How did my life after college go?
After graduating from Ithaca College with a BS in Cinema and Photography and minors in Communication, Management, and Design; and the Honors Program, I stayed the Summer in Ithaca, NY and worked part-time for my professor to save money and relax. I didn’t jump immediately into intense job searching because I wanted a break.
I moved to New York City in August 2018 without an apartment or job lined up.
I couch-surfed in a frat house and my good friend Matt’s sofa, eating Ramen and eggs, and living out of a suitcase.
Within a month, I became a proud Brooklyn renter and I got hired as a full-time graphic designer at PEI Media, a private equity conference and editorial company, which I found through an alumni connection.
I grew up in a town that had more cows than people, and where Amish buggies were the norm. My central New York graduating high school had 38 students, so NYC provided quite the switch. I was very fortunate to be moving at the same time as some friends from college, so I had a bubble of friends and a roommate waiting for me.
Career switching from graphic design to UX Design
After about 2 years, I realized that graphic design wasn't for me. When I started to transition to UX Design, I took night classes, freelanced, interned, and volunteered on nights, lunch breaks, and weekends, since I had a full-time job already.
I applied to a competitive UX mentorship program, Hexagon, and got in - working with the best mentor Alina; attended 50+ networking and creative events, went to several coffee dates, listened to hours of podcasts, read articles up the wazoo, and led volunteer projects.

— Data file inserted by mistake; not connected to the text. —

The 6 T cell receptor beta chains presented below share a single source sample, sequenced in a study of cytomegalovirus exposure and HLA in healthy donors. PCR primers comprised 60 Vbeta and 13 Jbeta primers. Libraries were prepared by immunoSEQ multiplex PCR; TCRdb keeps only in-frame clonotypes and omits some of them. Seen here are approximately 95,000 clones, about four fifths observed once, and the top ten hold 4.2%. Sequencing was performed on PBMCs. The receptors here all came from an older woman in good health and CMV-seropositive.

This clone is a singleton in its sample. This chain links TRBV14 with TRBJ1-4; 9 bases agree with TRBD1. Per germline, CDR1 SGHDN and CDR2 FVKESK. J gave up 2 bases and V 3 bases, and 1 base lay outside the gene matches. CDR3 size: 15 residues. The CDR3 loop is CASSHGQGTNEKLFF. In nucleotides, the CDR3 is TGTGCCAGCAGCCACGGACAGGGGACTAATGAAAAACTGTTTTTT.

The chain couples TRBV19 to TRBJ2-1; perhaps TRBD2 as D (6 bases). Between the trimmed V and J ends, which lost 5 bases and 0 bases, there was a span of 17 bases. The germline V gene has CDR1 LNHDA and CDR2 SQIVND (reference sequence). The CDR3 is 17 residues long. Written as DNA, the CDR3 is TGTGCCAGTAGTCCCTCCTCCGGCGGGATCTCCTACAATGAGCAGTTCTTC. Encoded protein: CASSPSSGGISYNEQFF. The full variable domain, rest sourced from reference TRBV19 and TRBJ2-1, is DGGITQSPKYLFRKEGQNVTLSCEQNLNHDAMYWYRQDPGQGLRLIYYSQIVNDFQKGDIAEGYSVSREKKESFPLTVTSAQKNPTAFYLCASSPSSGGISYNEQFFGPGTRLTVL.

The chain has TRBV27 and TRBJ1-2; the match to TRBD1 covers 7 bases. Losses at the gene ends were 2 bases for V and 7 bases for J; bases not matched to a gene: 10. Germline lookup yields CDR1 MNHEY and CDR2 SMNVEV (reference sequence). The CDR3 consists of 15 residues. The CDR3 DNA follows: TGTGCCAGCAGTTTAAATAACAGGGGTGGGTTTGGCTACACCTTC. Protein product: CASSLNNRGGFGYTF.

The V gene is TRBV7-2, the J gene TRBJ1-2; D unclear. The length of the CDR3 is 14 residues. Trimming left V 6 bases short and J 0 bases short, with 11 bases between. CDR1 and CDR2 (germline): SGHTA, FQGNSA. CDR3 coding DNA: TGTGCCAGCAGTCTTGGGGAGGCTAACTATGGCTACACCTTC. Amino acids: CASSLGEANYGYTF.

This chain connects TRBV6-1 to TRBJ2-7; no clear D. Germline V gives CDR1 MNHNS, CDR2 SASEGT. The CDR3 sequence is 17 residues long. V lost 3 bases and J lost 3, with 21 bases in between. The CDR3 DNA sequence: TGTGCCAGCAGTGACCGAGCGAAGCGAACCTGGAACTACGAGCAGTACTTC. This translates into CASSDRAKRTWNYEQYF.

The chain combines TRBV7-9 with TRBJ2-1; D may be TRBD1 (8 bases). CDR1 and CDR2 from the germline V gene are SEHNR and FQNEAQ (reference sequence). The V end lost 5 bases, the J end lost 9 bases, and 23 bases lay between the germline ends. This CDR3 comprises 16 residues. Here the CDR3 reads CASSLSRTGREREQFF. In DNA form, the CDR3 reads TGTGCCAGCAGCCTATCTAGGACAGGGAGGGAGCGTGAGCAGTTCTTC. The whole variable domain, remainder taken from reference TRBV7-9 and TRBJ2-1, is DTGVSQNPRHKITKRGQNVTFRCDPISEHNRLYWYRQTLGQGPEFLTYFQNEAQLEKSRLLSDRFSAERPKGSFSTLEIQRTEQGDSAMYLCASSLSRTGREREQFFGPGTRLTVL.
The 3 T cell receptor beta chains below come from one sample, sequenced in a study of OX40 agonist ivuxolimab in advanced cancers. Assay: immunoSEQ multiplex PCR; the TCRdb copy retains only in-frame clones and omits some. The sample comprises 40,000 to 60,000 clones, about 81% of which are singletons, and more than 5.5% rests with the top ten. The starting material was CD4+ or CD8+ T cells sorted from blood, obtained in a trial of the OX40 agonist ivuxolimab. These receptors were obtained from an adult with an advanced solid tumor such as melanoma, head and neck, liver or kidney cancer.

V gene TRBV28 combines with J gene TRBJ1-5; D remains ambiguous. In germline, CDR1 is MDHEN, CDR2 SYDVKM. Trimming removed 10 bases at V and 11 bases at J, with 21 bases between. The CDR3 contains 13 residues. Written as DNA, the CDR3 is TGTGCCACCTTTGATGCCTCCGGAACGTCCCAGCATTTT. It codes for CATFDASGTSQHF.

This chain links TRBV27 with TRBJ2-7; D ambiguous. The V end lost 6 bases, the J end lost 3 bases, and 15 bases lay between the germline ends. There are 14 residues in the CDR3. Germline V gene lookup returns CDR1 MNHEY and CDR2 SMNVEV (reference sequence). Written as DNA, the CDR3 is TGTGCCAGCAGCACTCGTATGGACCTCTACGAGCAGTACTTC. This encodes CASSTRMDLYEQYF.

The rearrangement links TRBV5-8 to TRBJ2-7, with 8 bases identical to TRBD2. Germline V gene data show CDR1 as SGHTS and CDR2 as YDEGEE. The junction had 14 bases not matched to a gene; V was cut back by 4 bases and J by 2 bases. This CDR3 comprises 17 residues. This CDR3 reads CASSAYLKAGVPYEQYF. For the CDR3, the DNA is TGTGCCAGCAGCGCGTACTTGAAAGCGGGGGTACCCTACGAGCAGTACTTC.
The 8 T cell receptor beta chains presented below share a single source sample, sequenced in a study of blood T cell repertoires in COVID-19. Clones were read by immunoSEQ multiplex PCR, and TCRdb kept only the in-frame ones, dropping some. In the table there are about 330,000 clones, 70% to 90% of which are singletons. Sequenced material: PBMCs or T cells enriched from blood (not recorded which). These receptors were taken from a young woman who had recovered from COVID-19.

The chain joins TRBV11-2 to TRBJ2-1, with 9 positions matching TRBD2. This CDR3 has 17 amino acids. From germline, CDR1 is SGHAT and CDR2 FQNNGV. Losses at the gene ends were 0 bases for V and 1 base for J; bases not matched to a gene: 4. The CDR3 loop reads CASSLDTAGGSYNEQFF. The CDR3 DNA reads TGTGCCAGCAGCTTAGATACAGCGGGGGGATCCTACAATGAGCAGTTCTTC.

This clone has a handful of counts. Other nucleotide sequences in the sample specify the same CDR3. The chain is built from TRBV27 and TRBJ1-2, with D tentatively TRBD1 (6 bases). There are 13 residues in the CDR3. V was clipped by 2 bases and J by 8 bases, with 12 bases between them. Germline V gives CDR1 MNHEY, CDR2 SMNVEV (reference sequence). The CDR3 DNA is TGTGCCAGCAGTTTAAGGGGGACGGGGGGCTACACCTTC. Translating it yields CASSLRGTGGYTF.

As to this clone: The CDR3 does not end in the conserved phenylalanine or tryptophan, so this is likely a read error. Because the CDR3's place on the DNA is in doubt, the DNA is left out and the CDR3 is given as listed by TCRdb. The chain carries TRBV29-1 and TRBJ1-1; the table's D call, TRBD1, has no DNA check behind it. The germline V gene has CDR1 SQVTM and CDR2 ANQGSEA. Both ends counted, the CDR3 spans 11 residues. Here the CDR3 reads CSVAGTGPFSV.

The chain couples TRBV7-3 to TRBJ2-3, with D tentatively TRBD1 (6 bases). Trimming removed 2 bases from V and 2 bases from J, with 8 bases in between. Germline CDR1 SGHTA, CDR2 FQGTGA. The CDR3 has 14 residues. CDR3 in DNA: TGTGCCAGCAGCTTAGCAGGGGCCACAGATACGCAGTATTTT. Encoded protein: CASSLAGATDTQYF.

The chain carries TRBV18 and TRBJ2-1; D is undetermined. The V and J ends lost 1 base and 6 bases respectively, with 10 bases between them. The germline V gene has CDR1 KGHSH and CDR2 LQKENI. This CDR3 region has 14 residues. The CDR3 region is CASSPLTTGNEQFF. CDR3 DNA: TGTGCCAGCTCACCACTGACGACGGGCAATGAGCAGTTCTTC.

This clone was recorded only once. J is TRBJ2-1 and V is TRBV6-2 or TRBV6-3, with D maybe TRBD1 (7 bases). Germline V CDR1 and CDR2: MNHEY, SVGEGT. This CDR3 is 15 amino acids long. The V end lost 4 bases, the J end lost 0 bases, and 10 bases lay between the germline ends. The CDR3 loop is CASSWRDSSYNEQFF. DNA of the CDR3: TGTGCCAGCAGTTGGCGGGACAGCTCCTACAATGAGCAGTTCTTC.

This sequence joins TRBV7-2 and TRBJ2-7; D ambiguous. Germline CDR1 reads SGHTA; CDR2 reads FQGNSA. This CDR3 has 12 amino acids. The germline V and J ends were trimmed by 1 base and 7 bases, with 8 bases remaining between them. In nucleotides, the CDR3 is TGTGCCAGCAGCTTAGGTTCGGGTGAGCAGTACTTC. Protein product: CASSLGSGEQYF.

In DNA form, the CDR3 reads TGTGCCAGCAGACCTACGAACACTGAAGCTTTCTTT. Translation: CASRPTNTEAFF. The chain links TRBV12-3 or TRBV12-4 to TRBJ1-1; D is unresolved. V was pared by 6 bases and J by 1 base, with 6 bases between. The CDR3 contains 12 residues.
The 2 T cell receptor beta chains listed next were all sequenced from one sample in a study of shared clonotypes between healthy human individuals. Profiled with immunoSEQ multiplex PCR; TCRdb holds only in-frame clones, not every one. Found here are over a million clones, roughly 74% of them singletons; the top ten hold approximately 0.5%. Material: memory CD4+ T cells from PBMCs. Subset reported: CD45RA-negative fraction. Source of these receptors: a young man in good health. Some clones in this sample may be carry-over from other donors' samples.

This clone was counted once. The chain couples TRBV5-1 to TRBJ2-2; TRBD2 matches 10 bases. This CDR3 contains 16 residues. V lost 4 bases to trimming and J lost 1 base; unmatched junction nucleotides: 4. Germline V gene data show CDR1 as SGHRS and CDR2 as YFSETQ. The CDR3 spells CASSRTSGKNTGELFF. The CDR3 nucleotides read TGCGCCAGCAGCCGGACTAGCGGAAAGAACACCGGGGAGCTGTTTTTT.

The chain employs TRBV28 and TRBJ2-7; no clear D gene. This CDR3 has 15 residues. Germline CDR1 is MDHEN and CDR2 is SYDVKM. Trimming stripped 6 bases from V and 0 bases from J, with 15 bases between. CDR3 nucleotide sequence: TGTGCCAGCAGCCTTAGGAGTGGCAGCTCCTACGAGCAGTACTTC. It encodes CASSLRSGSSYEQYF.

I knew what I wanted, but also recognized it was going to take a lot to transition to a career that I had no experience in yet.
For those of you that are interested in getting into UX design, I don't want to romanticize it. It takes ALOT of time, effort, and emotional energy to get what you want. I'm also not glorifying working nights and weekends, just being transparent about what my experience was.
Many of the resources in this guide are geared more toward full-time work but can be applied in other situations as well. Since I've become a UX designer, most of my projects have been either contract or freelance. That's my preferred way to work so I have the flexibility to work on a variety of projects and create my own schedule. I'll be adding freelance tips in the next release.